Some days, though, I may encounter a psychopathic or narcissistic person that for some reason I have to have dealings with for some reason for some period of time….and trying to get along with them sometimes pushes my buttons. I’m not as tolerant of Bull Carp as I used to be. Or for some reason due to business I have to have a conversation with my mother  and she will make some remark that pierces to the bone….and afterward I will hear that phrase run through my mind, for days it seems.

It is usually something that invalidates me in some way. This time her comment was “well, if Patrick really wanted you dead, you’d be dead.” Said of course in a snide and superior tone of voice like she was talking to an “idiot child” telling them a point that should be self evident to anyone with any sense, which I obviously don’t  have. Irritating.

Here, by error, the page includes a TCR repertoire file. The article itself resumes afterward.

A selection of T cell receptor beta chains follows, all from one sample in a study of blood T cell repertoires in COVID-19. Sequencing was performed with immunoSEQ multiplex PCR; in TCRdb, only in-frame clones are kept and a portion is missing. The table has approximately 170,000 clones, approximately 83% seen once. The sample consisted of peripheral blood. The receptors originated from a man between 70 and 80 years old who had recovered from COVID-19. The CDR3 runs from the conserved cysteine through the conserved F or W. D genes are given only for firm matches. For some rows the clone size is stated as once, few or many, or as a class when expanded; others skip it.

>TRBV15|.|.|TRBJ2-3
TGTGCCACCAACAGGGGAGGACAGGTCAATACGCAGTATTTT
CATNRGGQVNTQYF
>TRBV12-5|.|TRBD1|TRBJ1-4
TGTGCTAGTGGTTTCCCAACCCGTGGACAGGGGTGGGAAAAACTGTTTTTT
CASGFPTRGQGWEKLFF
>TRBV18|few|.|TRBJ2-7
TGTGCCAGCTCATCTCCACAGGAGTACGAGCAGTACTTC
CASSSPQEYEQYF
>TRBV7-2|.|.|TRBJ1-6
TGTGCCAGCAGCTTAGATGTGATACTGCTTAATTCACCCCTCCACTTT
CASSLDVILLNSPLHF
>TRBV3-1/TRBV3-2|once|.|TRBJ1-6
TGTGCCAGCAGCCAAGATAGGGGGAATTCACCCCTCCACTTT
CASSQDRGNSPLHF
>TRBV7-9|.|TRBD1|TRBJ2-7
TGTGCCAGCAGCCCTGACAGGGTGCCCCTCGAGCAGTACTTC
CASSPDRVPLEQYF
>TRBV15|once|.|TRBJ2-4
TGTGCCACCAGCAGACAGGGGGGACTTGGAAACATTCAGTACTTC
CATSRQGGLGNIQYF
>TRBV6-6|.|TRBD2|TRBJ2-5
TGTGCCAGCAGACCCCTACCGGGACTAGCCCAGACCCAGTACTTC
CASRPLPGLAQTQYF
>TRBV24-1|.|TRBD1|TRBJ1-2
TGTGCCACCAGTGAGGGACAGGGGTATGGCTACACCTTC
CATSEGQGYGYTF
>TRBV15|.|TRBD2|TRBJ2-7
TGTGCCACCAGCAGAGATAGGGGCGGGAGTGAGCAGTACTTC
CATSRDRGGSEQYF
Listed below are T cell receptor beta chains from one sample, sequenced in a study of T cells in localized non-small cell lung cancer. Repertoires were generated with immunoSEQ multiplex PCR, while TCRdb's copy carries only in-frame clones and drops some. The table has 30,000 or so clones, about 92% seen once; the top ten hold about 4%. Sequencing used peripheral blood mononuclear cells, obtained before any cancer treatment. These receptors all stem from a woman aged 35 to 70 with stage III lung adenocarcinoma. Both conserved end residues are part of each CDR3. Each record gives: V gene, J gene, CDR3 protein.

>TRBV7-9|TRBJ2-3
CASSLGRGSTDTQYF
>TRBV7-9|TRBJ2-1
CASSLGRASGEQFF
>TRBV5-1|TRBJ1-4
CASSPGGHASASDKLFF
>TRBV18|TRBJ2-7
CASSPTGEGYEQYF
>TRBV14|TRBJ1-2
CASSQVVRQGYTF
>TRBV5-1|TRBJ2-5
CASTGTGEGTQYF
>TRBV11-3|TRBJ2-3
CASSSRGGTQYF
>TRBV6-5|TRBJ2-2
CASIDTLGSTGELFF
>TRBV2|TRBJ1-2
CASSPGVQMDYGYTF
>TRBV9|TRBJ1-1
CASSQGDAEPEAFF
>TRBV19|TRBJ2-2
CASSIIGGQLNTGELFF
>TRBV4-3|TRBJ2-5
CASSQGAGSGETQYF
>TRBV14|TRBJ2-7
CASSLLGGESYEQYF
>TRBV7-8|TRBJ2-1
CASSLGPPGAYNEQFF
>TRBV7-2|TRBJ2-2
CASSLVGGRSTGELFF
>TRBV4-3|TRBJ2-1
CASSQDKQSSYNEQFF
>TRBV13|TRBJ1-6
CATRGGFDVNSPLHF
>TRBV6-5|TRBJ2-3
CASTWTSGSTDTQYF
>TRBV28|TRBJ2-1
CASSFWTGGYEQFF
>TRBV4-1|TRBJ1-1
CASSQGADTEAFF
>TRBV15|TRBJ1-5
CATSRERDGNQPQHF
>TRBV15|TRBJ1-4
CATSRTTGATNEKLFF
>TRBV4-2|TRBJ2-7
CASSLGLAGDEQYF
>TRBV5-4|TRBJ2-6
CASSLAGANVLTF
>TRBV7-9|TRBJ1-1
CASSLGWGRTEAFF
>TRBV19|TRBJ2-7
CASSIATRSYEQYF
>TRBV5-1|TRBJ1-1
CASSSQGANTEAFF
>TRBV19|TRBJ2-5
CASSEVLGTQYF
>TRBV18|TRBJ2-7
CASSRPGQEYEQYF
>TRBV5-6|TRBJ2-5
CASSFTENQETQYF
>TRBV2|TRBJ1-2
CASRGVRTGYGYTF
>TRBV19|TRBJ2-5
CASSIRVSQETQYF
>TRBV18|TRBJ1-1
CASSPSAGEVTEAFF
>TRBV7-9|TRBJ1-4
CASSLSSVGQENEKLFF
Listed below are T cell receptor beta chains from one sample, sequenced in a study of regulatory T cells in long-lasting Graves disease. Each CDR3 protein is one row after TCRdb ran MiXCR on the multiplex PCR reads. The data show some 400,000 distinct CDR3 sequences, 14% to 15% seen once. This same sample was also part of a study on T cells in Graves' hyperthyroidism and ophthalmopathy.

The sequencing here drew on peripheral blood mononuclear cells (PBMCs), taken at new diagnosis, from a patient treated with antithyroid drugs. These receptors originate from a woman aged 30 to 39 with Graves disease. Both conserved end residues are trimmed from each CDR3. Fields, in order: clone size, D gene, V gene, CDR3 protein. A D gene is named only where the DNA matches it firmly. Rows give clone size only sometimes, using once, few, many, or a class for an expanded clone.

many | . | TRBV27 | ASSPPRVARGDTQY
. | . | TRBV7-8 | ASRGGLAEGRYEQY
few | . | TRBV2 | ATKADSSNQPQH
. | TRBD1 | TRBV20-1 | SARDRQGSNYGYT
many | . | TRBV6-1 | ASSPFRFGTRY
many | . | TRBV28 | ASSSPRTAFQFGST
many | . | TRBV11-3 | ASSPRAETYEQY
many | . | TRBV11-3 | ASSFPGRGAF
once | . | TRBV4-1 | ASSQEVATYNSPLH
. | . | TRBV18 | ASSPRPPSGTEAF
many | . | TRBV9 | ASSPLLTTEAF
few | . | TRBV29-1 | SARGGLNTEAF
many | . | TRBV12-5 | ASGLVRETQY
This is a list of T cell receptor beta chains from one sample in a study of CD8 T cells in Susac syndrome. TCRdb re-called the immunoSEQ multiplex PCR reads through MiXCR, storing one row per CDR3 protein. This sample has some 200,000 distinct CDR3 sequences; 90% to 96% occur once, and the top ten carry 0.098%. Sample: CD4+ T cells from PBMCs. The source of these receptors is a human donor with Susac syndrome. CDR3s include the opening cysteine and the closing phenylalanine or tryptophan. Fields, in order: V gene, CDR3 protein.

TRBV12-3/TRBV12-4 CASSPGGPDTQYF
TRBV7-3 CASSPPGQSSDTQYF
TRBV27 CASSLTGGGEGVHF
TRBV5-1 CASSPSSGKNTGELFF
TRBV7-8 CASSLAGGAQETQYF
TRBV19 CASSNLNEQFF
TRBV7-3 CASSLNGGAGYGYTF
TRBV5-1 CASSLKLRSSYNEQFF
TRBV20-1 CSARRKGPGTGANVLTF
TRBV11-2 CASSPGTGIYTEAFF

A friend had a set back last week as well. Her uncle died and her  mother  got her  “un-invited” to the funeral, though she was close to her uncle and would like to have been there. I’m bet she would like to have biatch-slapped her maternal unit, but she took the high road. I feel strongly that taking the high road is the right thing to do for most  of us most of the time. In this friend’s  case she got a new job offer because her x employer had observed how she had taken the high road over the years in spite of being married to a major slime bag.

The reason I’m giving this example, though is so that anyone who is here and thinks that  Joyce or any other of the regular posters here  are just skating along without much effort, I want them to know that it still takes effort to maintain equilibrium and focus and keep our healing and learning focused on the positive.

When we have a carppy day, we have to take charge of the day and not let it take charge of us. We have to discipline our “inner child” and keep him/her on the right road, doing the wise things, taking the high road, even if we really don’t want to do so. In the end, this self discipline helps us to stay focused and on the road toward healing and growing.